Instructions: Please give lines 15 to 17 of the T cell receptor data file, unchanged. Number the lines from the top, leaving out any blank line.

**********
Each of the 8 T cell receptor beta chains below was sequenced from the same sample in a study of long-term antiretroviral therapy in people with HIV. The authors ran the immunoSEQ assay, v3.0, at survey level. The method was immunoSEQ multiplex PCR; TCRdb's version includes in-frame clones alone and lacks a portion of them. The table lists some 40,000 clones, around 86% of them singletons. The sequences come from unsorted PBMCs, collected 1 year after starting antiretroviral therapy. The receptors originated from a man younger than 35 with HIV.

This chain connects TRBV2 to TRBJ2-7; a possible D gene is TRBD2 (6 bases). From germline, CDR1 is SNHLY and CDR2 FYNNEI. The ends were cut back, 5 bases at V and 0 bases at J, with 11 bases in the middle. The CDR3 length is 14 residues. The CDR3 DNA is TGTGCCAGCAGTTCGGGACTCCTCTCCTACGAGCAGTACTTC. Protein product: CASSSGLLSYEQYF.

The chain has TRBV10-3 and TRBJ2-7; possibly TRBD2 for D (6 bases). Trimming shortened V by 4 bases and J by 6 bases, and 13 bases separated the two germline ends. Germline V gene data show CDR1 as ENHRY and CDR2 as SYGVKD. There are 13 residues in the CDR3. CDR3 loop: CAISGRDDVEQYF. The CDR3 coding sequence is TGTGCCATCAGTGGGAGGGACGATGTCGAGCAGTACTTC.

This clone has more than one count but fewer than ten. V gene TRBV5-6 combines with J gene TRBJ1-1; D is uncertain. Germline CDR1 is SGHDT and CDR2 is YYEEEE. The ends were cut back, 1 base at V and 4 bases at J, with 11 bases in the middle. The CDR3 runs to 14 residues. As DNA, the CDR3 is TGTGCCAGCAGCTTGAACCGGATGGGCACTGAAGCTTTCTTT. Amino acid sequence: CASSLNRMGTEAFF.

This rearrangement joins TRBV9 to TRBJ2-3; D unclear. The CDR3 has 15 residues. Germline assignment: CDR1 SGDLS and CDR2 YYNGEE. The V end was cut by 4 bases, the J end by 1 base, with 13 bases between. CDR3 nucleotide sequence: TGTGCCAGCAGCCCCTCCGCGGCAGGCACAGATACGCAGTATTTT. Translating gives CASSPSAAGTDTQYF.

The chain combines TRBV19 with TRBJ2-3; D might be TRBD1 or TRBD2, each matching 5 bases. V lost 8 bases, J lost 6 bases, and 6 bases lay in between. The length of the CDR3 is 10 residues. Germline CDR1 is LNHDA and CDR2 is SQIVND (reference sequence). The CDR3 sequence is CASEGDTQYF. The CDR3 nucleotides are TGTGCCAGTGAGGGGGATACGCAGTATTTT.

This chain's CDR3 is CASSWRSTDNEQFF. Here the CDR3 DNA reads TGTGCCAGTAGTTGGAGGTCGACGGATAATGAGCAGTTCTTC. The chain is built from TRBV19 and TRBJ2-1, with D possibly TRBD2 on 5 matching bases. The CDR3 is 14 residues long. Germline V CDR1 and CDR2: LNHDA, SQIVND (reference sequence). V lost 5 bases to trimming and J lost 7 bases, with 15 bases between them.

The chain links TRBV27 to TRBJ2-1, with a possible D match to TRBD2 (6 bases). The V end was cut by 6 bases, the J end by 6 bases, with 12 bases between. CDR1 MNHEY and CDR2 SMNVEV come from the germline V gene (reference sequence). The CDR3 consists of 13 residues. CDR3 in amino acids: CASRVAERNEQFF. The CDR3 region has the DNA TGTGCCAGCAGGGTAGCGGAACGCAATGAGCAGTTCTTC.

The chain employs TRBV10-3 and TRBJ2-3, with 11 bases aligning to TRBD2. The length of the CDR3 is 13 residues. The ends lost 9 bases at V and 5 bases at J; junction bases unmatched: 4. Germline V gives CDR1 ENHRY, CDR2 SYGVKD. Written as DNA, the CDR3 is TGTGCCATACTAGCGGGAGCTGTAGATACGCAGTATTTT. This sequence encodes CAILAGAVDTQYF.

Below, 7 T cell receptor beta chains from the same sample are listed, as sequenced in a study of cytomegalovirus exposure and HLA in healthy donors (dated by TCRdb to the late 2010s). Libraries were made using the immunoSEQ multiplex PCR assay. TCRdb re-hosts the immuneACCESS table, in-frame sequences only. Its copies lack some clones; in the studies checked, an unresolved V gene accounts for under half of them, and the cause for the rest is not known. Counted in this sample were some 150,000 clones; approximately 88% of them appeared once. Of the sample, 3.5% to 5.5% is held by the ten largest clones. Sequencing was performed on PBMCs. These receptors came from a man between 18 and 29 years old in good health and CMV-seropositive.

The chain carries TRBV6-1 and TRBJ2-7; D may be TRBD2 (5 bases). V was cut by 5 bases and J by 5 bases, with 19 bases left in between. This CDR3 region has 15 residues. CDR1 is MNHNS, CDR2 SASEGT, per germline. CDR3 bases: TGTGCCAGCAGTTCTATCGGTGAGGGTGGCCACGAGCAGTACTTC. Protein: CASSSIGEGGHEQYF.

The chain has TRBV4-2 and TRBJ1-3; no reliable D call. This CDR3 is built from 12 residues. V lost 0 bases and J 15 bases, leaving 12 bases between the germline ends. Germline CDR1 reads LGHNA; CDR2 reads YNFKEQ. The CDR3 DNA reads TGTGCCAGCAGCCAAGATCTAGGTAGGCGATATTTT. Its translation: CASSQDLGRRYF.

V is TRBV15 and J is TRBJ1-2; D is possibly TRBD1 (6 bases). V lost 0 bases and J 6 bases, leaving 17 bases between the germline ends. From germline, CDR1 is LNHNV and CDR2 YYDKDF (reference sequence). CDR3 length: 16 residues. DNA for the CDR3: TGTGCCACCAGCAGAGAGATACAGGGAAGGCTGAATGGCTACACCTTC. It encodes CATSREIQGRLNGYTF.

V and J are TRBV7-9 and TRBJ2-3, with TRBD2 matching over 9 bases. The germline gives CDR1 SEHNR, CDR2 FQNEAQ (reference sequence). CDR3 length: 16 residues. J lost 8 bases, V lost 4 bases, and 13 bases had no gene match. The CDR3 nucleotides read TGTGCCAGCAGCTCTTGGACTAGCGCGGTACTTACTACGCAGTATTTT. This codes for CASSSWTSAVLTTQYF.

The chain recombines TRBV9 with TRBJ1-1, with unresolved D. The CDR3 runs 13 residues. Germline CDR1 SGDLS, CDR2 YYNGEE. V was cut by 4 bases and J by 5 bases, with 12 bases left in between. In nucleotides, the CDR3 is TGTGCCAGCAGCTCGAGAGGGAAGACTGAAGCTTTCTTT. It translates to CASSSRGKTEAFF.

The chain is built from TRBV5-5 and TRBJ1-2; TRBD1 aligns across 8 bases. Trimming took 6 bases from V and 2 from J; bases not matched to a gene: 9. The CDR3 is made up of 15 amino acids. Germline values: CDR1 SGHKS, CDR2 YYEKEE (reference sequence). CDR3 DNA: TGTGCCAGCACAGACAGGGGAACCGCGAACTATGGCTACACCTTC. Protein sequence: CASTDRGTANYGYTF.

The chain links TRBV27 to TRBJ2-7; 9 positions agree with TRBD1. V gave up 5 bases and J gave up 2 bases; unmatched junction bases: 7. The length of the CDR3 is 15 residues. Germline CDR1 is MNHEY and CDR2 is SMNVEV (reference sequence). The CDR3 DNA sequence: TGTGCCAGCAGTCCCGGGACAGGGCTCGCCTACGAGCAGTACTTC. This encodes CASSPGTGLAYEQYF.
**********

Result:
The chain recombines TRBV9 with TRBJ1-1, with unresolved D. The CDR3 runs 13 residues. Germline CDR1 SGDLS, CDR2 YYNGEE. V was cut by 4 bases and J by 5 bases, with 12 bases left in between. In nucleotides, the CDR3 is TGTGCCAGCAGCTCGAGAGGGAAGACTGAAGCTTTCTTT. It translates to CASSSRGKTEAFF.

The chain is built from TRBV5-5 and TRBJ1-2; TRBD1 aligns across 8 bases. Trimming took 6 bases from V and 2 from J; bases not matched to a gene: 9. The CDR3 is made up of 15 amino acids. Germline values: CDR1 SGHKS, CDR2 YYEKEE (reference sequence). CDR3 DNA: TGTGCCAGCACAGACAGGGGAACCGCGAACTATGGCTACACCTTC. Protein sequence: CASTDRGTANYGYTF.

The chain links TRBV27 to TRBJ2-7; 9 positions agree with TRBD1. V gave up 5 bases and J gave up 2 bases; unmatched junction bases: 7. The length of the CDR3 is 15 residues. Germline CDR1 is MNHEY and CDR2 is SMNVEV (reference sequence). The CDR3 DNA sequence: TGTGCCAGCAGTCCCGGGACAGGGCTCGCCTACGAGCAGTACTTC. This encodes CASSPGTGLAYEQYF.